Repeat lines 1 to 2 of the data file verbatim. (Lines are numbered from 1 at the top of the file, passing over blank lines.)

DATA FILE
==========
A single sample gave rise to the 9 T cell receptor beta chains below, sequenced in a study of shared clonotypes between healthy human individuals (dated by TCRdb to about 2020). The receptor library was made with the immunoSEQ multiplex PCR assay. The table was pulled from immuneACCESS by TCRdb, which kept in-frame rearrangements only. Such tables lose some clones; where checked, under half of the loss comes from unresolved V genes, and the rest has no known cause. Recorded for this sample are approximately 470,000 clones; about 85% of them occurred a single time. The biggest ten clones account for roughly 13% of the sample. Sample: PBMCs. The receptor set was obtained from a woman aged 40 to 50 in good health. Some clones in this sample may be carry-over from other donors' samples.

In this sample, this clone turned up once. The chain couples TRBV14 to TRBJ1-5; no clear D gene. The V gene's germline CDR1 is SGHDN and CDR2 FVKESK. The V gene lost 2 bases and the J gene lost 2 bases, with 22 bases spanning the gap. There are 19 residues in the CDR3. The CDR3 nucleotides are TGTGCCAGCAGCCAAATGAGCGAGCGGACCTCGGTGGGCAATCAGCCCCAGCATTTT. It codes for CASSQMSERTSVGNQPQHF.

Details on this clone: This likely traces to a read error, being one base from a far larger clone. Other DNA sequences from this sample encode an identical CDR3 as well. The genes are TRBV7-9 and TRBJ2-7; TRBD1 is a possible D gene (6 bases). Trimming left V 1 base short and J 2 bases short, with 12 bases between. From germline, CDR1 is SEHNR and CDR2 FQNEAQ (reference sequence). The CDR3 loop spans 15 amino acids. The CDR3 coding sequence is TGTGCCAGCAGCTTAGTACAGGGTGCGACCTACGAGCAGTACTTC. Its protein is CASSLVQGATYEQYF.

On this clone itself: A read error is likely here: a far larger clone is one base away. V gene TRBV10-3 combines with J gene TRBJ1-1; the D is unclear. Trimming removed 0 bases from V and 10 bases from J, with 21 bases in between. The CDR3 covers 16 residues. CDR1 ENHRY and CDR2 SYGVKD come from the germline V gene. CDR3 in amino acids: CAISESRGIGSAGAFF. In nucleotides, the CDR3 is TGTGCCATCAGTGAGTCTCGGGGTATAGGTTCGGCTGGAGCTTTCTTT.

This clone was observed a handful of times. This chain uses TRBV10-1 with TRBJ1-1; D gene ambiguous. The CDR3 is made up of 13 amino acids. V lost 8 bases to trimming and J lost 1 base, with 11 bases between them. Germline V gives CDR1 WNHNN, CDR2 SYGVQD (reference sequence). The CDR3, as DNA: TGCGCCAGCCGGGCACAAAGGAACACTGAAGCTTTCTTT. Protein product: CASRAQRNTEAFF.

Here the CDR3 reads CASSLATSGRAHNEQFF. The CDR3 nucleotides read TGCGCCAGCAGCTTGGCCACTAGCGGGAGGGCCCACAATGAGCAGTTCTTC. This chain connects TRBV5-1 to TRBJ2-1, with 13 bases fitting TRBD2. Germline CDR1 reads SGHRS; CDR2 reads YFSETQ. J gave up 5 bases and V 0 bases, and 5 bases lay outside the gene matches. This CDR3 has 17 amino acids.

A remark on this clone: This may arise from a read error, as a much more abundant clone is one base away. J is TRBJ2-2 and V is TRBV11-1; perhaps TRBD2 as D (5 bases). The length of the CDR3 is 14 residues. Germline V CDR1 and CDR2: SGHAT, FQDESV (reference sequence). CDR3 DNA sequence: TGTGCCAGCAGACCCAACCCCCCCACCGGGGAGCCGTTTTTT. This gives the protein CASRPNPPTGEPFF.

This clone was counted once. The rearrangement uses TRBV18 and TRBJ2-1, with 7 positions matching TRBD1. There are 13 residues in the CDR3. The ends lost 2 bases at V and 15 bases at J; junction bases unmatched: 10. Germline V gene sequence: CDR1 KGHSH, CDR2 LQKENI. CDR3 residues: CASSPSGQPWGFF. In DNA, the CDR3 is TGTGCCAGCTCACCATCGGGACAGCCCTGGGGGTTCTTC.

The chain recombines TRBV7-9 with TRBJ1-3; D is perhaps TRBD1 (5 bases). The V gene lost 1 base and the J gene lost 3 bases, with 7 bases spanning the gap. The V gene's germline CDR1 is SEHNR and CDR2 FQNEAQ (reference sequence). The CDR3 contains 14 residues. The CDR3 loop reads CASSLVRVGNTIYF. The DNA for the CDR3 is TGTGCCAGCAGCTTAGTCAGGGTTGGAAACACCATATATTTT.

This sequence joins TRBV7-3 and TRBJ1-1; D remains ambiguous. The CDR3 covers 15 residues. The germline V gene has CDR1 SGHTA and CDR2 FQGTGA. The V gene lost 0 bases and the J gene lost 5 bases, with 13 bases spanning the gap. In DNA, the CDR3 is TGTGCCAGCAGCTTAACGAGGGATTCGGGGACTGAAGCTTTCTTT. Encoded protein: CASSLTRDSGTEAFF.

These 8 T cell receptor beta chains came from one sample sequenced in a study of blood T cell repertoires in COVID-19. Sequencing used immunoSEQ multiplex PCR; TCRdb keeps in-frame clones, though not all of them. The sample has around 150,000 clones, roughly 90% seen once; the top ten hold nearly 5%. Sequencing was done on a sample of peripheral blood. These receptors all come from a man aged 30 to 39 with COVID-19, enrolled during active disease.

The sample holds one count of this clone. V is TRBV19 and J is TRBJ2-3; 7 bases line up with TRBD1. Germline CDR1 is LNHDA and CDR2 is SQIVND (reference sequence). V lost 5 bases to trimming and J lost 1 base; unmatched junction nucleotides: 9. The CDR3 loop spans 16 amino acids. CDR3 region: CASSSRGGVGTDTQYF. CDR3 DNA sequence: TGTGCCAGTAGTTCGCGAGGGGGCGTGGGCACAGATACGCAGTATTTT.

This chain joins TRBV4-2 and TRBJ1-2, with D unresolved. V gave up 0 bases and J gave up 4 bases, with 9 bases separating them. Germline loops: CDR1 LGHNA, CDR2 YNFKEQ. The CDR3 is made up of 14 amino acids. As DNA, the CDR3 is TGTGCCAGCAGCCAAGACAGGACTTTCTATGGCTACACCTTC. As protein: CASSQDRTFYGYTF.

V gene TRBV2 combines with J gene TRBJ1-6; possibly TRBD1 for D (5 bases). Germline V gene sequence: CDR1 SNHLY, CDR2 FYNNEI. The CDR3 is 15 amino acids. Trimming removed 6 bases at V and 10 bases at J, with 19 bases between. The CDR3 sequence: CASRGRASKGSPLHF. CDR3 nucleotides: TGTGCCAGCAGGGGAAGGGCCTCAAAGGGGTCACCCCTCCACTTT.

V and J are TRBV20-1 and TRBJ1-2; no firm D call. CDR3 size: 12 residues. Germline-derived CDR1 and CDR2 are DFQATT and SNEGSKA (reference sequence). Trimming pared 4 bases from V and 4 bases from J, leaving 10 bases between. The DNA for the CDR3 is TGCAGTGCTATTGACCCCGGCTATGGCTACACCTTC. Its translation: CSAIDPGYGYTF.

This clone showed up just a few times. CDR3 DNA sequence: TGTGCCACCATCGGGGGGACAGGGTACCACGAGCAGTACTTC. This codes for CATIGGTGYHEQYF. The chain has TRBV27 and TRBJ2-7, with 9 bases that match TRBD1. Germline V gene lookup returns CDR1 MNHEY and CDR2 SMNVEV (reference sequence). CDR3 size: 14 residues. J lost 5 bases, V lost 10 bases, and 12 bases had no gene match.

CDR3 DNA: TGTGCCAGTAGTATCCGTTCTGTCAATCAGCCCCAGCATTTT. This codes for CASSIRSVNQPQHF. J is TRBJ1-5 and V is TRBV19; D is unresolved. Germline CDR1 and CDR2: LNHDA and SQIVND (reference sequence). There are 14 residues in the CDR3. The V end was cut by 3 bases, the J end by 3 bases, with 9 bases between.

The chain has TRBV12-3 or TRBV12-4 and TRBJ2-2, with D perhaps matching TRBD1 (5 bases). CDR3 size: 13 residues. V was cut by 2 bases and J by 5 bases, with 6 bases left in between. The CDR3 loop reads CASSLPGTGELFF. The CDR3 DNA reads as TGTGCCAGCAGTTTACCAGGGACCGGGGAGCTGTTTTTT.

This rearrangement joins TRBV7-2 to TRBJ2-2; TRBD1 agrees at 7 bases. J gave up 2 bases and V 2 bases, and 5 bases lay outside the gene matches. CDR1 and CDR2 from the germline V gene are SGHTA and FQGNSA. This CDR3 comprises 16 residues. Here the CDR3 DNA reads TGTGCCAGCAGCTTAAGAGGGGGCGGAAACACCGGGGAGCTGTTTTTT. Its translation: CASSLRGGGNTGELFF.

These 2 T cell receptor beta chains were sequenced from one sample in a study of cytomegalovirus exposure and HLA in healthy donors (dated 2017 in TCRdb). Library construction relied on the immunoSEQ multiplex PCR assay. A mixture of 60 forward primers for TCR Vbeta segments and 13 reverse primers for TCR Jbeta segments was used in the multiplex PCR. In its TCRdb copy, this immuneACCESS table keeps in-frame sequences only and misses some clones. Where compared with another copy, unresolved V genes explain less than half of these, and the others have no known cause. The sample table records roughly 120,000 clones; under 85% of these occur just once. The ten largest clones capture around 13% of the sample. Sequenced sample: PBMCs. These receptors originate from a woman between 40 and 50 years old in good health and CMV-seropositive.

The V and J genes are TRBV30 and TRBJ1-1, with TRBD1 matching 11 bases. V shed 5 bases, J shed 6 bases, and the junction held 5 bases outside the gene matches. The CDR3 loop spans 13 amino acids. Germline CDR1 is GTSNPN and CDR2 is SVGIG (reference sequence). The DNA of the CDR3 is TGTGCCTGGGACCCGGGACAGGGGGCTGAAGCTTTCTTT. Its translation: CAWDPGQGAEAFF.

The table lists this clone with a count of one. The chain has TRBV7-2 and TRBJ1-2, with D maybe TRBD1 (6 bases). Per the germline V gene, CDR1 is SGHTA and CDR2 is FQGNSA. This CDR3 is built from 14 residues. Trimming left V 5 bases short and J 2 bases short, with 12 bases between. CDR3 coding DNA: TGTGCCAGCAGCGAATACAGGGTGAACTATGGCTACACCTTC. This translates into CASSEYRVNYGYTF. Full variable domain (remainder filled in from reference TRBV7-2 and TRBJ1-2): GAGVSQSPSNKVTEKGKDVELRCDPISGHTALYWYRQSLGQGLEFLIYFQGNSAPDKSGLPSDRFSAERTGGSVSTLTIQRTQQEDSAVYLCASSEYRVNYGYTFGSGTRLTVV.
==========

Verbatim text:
A single sample gave rise to the 9 T cell receptor beta chains below, sequenced in a study of shared clonotypes between healthy human individuals (dated by TCRdb to about 2020). The receptor library was made with the immunoSEQ multiplex PCR assay. The table was pulled from immuneACCESS by TCRdb, which kept in-frame rearrangements only. Such tables lose some clones; where checked, under half of the loss comes from unresolved V genes, and the rest has no known cause. Recorded for this sample are approximately 470,000 clones; about 85% of them occurred a single time. The biggest ten clones account for roughly 13% of the sample. Sample: PBMCs. The receptor set was obtained from a woman aged 40 to 50 in good health. Some clones in this sample may be carry-over from other donors' samples.

In this sample, this clone turned up once. The chain couples TRBV14 to TRBJ1-5; no clear D gene. The V gene's germline CDR1 is SGHDN and CDR2 FVKESK. The V gene lost 2 bases and the J gene lost 2 bases, with 22 bases spanning the gap. There are 19 residues in the CDR3. The CDR3 nucleotides are TGTGCCAGCAGCCAAATGAGCGAGCGGACCTCGGTGGGCAATCAGCCCCAGCATTTT. It codes for CASSQMSERTSVGNQPQHF.